Cultural Survival Quarterly Magazine

Features

“Imagine you’re about to have a little one, the love that you have for that little one... and then imagine somebody outside of your family you don’t even know making claims on your little one. They don’t like the way you live and they’re going to take your little one by force. Imagine what the loss is when this is not just your family, but your entire community loses its children.” — gkisedtanamoogk, Truth and Reconciliation Commission member in the documentary film First Light 
Aleida Guevara March isn’t content to rest on the laurels of her iconic father. Guided by the Hippocratic Oath as much, if not more, than any political manifesto, her fervor to heal the sick —especially children—is unabashedly tempered by experience working among Indigenous Peoples throughout the world.
All photos courtesy of Tiago Zenero/PNUD Brasil. 
A dirt road leads deep into a thick forest of pine and spruce some 25 miles west of the small town of Jokkmokk, in Norrbotten County, in Sweden’s far north. Beard lichen, an indicator of the pure air quality, hangs thickly from the branches while Siberian and Eurasian jays dart between the trees harboring a bounty of berries.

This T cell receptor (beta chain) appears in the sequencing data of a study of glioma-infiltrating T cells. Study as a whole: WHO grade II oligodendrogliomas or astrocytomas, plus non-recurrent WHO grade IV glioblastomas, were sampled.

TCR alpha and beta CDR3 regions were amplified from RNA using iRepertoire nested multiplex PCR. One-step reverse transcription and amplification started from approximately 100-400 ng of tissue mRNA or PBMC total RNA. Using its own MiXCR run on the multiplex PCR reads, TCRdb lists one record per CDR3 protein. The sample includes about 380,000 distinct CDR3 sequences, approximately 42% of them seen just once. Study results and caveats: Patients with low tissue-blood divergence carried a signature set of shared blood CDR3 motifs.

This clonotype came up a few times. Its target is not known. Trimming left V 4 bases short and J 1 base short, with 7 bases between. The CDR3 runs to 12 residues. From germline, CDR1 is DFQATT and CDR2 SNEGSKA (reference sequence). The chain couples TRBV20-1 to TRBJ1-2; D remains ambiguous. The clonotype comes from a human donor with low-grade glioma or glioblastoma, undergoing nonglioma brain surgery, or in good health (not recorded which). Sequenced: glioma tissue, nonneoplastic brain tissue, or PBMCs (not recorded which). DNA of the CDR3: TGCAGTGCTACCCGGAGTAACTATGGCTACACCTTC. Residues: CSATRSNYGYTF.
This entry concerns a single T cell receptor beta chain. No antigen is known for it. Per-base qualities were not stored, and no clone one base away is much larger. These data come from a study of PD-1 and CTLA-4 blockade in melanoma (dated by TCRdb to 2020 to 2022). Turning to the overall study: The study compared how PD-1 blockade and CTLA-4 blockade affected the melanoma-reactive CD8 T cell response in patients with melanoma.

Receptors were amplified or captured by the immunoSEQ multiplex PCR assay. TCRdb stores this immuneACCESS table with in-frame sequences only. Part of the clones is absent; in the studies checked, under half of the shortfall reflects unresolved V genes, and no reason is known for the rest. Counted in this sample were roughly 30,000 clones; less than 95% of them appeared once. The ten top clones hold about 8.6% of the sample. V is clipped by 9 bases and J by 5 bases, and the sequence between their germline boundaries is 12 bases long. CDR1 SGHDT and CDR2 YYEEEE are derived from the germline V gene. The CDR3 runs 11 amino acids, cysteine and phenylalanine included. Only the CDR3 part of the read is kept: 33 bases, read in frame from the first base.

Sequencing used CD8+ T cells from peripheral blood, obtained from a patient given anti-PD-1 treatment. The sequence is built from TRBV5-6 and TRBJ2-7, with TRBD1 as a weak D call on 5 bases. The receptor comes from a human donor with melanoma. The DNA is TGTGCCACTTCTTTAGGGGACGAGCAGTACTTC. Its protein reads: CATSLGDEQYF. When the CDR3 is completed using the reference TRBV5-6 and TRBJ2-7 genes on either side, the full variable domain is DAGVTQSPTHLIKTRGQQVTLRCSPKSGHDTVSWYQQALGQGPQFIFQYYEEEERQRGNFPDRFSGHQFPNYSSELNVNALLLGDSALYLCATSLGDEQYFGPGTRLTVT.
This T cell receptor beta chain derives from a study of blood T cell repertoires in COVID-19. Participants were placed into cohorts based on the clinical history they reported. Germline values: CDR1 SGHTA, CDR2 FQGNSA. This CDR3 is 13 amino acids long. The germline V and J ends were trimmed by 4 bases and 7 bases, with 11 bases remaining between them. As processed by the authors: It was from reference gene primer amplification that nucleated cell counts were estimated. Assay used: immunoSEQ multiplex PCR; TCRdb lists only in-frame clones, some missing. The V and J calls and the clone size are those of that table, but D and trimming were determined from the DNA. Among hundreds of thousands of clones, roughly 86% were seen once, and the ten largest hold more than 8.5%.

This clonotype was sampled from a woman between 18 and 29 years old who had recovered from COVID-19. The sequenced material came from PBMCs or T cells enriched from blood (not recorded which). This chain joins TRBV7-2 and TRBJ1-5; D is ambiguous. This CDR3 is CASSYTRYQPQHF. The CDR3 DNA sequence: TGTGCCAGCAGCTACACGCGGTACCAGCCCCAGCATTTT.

Free, Prior and Informed Consent (FPIC) is an emerging international standard for companies that interact with Indigenous Peoples. Closely tied to the concepts of tribal sovereignty and self-determination, FPIC is designed to replace the processes that historically excluded tribes from decision-making related to activities taking place on or near their land. Many entities, particularly in the extractive industries, have established their own protocols for interacting with Indigenous Peoples, but few FPIC protocols have been developed by Indigenous Peoples themselves.
“We are not able to live. We have been surviving for so long; we just want to live.”
It was dusk; as light faded and the darkness crept in around the site, we were quietly sitting, watching the fire. Blasts of smoke would hit us as the wind shifted. Bird calls made way for the bats flying silently above us. And the boat just burned on.

The Voice(s) of a Nation

A groundbreaking office within Peru’s Ministry of Culture is working to redefine the relationship between the State and Indigenous Peoples, one word—understood in many languages—at a time.